In response to communication from CAMERA’s Israel office, The Christian Science Monitor has corrected an otherwise informative and thoughtful editorial which had erroneously misplaced Israel’s Karish gas rig in disputed waters.
The Sept. 14 editorial (“A peace-shaping deal for the Middle East“) had erred:
The boundary-setting talks, however, are threatened by Hezbollah, Lebanon’s powerful militant Shiite group that serves as an Iranian proxy. It warns of an attack on Israel-backed drilling rigs in the disputed waters … (Emphasis added.)
In fact, while a northern portion of the Karish gas field is in territory claimed by Lebanon as disputed, the rig itself is entirely within the area both Israel and Lebanon agree is outside Lebanon’s EEZ. Therefore, the rig is not in disputed waters.
As Haaretz‘s in-depth investigation found (“Gas Rig Is In Israeli Territory, Not In Disputed Zone With Lebanon, Satellite Images, Files Show“):
An analysis of the gas extracting vessel’s updated location, based on satellite images from this week, and of documents Lebanon submitted to the UN as part of its negotiations with Israel, shows that the new rig and a further drilling vessel belonging to the gas company are located 10 kilometers (6 miles) southwest of the official southern border Lebanon submitted to the UN, a boundary Lebanon claims is the southern border of its exclusive maritime economic zone.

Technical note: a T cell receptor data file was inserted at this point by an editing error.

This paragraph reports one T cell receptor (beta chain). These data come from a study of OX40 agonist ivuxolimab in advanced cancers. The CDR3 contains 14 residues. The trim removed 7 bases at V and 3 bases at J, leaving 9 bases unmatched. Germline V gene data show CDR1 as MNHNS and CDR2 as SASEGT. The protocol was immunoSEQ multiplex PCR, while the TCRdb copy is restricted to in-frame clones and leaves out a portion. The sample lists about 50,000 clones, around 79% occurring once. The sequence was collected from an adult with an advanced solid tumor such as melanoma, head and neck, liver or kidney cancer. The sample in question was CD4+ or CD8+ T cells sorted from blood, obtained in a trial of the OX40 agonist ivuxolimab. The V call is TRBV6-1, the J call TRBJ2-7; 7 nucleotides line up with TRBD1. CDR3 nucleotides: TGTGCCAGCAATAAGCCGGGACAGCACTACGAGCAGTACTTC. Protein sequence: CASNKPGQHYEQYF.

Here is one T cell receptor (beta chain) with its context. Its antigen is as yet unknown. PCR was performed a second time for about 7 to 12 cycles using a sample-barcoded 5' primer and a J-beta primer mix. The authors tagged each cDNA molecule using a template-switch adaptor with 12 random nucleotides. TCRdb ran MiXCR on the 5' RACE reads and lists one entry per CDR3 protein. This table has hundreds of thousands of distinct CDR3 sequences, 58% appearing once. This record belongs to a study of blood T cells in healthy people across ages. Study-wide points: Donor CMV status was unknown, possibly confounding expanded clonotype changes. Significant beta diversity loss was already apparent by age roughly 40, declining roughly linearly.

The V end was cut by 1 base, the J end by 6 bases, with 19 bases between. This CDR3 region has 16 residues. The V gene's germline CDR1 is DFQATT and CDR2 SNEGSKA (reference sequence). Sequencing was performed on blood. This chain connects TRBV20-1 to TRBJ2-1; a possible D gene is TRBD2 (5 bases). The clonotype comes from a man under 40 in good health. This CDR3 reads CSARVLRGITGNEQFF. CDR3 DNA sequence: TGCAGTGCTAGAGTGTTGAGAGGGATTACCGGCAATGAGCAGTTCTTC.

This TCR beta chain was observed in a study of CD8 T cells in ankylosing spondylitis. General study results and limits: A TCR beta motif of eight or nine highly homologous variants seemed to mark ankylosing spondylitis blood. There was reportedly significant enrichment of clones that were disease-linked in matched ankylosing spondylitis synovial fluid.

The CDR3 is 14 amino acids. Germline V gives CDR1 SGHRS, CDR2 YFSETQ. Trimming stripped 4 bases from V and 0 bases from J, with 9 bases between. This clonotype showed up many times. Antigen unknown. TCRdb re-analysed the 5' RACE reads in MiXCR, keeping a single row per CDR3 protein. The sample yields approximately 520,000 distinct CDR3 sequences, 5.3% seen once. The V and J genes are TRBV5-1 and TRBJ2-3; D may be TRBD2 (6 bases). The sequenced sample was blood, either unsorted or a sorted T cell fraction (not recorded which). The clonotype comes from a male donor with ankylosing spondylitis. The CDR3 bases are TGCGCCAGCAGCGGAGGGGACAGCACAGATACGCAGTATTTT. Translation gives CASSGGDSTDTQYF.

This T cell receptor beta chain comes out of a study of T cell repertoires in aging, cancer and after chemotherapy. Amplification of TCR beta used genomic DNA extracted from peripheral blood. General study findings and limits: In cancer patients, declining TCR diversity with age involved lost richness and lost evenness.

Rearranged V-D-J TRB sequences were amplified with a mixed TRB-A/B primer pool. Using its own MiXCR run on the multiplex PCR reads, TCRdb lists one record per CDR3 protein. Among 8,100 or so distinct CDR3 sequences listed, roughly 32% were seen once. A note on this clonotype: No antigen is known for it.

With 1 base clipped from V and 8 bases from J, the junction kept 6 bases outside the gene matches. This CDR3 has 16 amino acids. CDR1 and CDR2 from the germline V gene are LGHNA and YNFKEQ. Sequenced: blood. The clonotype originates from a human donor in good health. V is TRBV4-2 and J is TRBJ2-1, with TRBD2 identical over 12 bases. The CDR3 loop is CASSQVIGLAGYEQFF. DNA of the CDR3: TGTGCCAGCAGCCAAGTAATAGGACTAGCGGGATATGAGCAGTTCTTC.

BBC Arabic corrected after publishing the identical error, erroneously placing the Israeli rig within disputed waters.
Following communication with CAMERA on this point, editors commendably deleted the erroneous reference to the rig’s supposed location in “disputed waters.” The amended text now reports: “It warns of an attack on Israel-backed drilling rigs even as Israel promises massive retaliation if Hezbollah strikes.”
Furthermore, an editor’s note commendably appended to the bottom of the article notes: “An earlier version of this editorial mischaracterized the placement of the Israeli rig.”